See also: quà, quá, quạ, and quả

EnglishEdit

EtymologyEdit

From Latin qua (in the capacity of).

PronunciationEdit

AdverbEdit

qua (not comparable)

  1. As a; in the capacity of.
    • 1954: Gilbert Ryle, Dilemmas: The Tarner Lectures, 1953, dilemma vii: Perception, page 99 (The Syndics of the Cambridge University Press)
      As anatomy, physiology and, later, psychology have developed into more or less well-organized sciences, they have necessarily and rightly come to incorporate the study of, among other things, the structures, mechanisms, and functionings of animal and human bodies qua percipient.
    • 1962: Norman Malcolm; Dreaming; chapter nine: “Judgments in Sleep”, page 39{1}; chapter twelve: “The Concept of Dreaming”, page 68{2} (1977 paperback reprint; Routledge & Kegan Paul; ISBN 0‒7100‒3836‒4 (c), 0‒7100‒8434‒X (p))
      {1} For sleep qua sleep has no experiential content: it cannot turn out, as remarked before, that a man was not asleep because he was not having some experience or other.
      {2} I am denying that a dream qua dream is a seeming, appearance or ‘semblance of reality’.
    • 2003: Roy Porter, Flesh in the Age of Reason, page 458 (Penguin, 2004)
      It was qua poet that Byron resurrected the exploded and discarded immortal Christian soul by bodying it forth through the notion of soul conceived as poetic imagination.
    • 2005: Ulfelder, Jay.Collective Action and the Breakdown of Authoritarian Regimes. International Political Science Review, 26(3), p318. Retrieved 1615 240810 from http://www.jstor.org.ezproxy1.library.usyd.edu.au/stable/pdfplus/30039035.pdf?acceptTC=true.
      "In essence, military regimes are autocracies in which the military qua organization performs many of the functions performed by the ruling party in single-party regimes."
    • 2009: Ken Levy, Killing, Letting Die, and the Case for Mildly Punishing Bad Samaritanism, Georgia Law Review, p. 24.
      Blame qua attitude is the feeling or belief that an individual has committed a wrongdoing, usually a wrongful action and/or harm, and can be reasonably expected not to have committed this wrongdoing. Blame qua practice is the public expression of this attitude – usually by means of censure (written or verbal criticism) or punishment. Generally, the morally worse the wrongdoing, the more severe the censure/punishment.

TranslationsEdit

PrepositionEdit

qua

  1. in the capacity of

AnagramsEdit


Classical NahuatlEdit

VerbEdit

qua

  1. Alternative spelling of cua.

DanishEdit

PronunciationEdit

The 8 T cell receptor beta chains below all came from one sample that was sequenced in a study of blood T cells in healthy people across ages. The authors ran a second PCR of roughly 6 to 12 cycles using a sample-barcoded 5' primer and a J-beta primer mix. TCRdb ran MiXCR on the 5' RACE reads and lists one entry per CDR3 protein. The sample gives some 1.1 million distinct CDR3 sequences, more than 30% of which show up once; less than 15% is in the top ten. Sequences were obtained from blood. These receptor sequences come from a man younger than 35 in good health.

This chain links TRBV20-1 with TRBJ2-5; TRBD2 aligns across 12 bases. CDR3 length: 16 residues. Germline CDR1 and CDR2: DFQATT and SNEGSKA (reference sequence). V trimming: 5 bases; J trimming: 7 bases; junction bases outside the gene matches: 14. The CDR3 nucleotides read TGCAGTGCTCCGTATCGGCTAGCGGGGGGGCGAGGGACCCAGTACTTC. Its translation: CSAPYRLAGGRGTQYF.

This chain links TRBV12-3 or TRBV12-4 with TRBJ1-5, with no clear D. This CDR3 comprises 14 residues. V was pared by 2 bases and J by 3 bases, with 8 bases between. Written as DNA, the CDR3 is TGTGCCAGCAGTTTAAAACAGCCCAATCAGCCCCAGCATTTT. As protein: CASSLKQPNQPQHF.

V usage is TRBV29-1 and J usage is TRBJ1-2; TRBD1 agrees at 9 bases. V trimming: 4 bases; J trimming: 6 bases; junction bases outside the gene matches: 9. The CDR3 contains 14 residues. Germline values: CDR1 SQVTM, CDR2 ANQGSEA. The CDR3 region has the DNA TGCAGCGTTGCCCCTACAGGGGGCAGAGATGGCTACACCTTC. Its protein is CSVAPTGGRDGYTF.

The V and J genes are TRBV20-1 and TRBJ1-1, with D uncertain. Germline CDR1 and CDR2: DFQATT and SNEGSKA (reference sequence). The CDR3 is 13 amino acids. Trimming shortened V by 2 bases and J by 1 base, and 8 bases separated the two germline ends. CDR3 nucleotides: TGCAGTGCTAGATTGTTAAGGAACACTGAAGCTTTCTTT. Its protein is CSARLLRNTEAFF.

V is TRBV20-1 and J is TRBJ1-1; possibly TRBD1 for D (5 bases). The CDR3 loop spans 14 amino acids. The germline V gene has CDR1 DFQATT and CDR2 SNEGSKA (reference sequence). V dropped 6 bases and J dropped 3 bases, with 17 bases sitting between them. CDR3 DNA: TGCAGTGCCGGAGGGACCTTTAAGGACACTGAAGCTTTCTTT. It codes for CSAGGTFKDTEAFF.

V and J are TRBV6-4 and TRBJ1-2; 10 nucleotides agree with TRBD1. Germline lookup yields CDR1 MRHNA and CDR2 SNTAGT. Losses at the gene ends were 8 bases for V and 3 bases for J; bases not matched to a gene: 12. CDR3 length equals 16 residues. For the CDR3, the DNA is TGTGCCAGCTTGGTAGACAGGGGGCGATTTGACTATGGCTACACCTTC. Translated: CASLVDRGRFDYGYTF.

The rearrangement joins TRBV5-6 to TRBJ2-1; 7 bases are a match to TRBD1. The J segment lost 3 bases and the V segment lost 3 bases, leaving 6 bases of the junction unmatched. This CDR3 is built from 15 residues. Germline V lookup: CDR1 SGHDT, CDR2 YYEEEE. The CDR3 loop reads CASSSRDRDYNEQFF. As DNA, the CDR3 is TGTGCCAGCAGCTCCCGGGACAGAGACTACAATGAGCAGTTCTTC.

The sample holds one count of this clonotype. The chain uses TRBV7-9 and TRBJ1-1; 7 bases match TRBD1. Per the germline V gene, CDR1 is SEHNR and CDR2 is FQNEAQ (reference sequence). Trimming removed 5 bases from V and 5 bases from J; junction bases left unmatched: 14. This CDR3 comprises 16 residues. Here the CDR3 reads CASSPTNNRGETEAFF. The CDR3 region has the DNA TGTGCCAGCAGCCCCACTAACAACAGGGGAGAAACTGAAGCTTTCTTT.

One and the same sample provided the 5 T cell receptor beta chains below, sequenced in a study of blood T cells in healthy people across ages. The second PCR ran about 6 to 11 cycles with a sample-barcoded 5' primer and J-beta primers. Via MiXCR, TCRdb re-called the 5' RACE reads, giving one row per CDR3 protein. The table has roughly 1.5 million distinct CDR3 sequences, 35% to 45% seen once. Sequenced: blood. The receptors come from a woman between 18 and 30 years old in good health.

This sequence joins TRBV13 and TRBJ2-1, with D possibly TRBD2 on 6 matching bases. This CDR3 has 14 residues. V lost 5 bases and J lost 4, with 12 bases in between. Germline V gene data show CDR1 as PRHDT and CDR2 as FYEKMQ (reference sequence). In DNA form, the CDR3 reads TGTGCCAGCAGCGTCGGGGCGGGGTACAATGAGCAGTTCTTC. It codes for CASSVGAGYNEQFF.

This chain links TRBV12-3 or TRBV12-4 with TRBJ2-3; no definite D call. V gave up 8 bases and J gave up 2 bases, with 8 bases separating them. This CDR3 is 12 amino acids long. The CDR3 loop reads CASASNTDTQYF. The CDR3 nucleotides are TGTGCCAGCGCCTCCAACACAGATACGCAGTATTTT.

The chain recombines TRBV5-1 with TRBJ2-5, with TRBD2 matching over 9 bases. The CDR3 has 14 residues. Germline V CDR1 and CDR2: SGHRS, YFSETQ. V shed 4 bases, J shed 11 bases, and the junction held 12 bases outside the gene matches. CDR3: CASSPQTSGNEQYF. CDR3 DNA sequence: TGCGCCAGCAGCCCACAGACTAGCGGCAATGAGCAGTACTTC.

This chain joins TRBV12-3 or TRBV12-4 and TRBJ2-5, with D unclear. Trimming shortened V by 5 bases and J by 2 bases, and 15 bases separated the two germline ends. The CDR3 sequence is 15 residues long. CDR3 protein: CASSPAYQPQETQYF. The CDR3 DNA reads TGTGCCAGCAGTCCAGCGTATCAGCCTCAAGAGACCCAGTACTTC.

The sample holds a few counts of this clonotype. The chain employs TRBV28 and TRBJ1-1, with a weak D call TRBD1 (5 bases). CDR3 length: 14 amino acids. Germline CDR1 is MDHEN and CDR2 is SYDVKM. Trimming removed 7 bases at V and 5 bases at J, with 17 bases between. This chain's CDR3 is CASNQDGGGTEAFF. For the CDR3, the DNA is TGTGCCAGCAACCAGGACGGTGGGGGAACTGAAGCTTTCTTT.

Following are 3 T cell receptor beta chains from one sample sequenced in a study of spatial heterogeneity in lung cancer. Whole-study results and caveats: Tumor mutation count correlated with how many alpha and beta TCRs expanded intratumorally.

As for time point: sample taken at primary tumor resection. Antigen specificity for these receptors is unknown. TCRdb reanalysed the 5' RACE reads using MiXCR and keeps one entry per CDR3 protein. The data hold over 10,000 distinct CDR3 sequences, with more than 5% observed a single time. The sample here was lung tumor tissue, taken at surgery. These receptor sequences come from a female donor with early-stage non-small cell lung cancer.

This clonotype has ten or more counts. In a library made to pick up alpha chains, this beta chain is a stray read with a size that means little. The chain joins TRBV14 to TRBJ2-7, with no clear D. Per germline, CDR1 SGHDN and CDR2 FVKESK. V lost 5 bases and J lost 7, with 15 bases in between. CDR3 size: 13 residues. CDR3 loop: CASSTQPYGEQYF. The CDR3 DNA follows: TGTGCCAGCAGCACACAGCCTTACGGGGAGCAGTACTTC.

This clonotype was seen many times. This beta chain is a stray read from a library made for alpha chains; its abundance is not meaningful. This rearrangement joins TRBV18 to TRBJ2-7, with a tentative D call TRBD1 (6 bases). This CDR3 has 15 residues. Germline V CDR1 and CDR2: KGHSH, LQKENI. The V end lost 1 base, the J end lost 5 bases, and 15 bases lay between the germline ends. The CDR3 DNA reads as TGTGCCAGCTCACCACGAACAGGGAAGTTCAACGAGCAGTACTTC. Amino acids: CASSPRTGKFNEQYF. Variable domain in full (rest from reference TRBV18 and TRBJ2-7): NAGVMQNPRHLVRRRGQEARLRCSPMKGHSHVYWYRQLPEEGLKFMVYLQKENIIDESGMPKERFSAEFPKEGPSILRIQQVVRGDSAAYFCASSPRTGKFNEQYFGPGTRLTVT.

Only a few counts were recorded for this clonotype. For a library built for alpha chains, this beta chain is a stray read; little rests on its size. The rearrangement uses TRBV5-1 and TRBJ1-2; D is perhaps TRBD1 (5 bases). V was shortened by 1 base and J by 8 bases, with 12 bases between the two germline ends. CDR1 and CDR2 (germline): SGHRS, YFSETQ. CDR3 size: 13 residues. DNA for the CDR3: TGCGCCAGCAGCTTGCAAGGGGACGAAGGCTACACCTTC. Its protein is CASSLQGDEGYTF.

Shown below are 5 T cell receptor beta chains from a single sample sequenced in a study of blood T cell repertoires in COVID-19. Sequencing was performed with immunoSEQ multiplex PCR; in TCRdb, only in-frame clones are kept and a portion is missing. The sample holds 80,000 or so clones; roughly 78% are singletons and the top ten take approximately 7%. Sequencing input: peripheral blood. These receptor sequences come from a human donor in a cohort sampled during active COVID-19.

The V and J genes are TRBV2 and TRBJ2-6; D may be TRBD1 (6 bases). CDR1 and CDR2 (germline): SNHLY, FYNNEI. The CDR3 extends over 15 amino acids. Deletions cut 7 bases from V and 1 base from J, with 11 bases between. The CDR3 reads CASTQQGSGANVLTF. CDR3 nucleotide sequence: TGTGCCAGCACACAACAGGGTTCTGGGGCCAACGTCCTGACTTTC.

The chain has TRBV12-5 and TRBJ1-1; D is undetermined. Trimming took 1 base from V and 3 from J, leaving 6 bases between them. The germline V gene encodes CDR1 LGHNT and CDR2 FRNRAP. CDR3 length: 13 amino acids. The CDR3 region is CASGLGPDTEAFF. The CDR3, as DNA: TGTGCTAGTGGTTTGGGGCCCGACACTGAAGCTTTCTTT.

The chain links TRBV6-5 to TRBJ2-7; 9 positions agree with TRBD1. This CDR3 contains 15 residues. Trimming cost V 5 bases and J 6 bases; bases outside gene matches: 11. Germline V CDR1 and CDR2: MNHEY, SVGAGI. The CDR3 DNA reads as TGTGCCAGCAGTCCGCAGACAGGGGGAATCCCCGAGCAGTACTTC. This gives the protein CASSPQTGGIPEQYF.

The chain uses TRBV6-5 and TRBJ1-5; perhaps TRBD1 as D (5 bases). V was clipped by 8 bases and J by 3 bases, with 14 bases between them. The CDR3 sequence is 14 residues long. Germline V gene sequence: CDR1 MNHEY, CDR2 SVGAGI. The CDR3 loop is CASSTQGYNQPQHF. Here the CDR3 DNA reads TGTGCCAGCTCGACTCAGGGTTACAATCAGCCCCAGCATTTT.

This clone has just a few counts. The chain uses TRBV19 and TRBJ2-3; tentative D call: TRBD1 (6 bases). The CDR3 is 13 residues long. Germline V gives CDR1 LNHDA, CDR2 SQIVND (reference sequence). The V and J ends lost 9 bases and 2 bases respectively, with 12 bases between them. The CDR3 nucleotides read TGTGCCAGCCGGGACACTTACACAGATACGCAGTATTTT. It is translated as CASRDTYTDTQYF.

• IPA(key): /kvaː/, [kʰvæːˀ]

ConjunctionEdit

qua

  1. as, qua (in the capacity of)
  2. (as a preposition) by virtue of (because of)

DutchEdit

PronunciationEdit

AdverbEdit

qua

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  1. regarding, concerning qua
    Qua gezondheid ben ik helemaal in orde
    Concerning my health, I'm perfectly fine

SynonymsEdit

  • wat ... betreft

IdoEdit

PronounEdit

qua (plural qui)

  1. who (subject)

Usage notesEdit

To ask for an object, use quan instead.


ItalianEdit

PronunciationEdit

AdverbEdit

qua

  1. here (relatively close to the speaker)

See alsoEdit


LatinEdit

Etymology 1Edit

PronunciationEdit

AdverbEdit

qua

  1. as; in the capacity or character of
  2. in so far as
    ens qua ens ("being as being")
  3. where
  4. in which direction, by which route (qua...ea...)

Etymology 2Edit

Inflection of quī (who, which): Sanskrit किस् (kis, interrogative particle), कः (kah, who); Ancient Greek τίς (tis).

PronounEdit

quā

  1. ablative feminine singular of quī

Etymology 3Edit

Inflection of quis (who?, what?)

PronounEdit

quā

  1. ablative feminine singular of quis

ReferencesEdit

  • qua in Charlton T. Lewis & Charles Short, A Latin Dictionary, Oxford: Clarendon Press, 1879

Min NanEdit

PronunciationEdit

EtymologyEdit

The suffix has been used since around the 17th and 18th century. It is most likely an early attempt at Romanizing the Min Nan for (POJ: koaⁿ) official. Since "hong" () merchants were technically officials of the lowest (9th) rank, the suffix "qua" was added to their names in honour of their positions in the Qing government.

SuffixEdit

qua (poj koaⁿ, traditional and simplified )

  1. official

Usage notesEdit

  • Formerly added to names of hong merchants (i.e. "Powqua," "Chinqua").

See alsoEdit


RomanschEdit

AdverbEdit

qua

  1. here

VietnameseEdit

EtymologyEdit

Sino-Vietnamese, from ("pass")

PrepositionEdit

qua

  1. through, across, by

AdjectiveEdit

qua

  1. last

VerbEdit

qua

  1. (intransitive) To be gone.
  2. (intransitive) To cross.
Last modified on 15 April 2014, at 01:17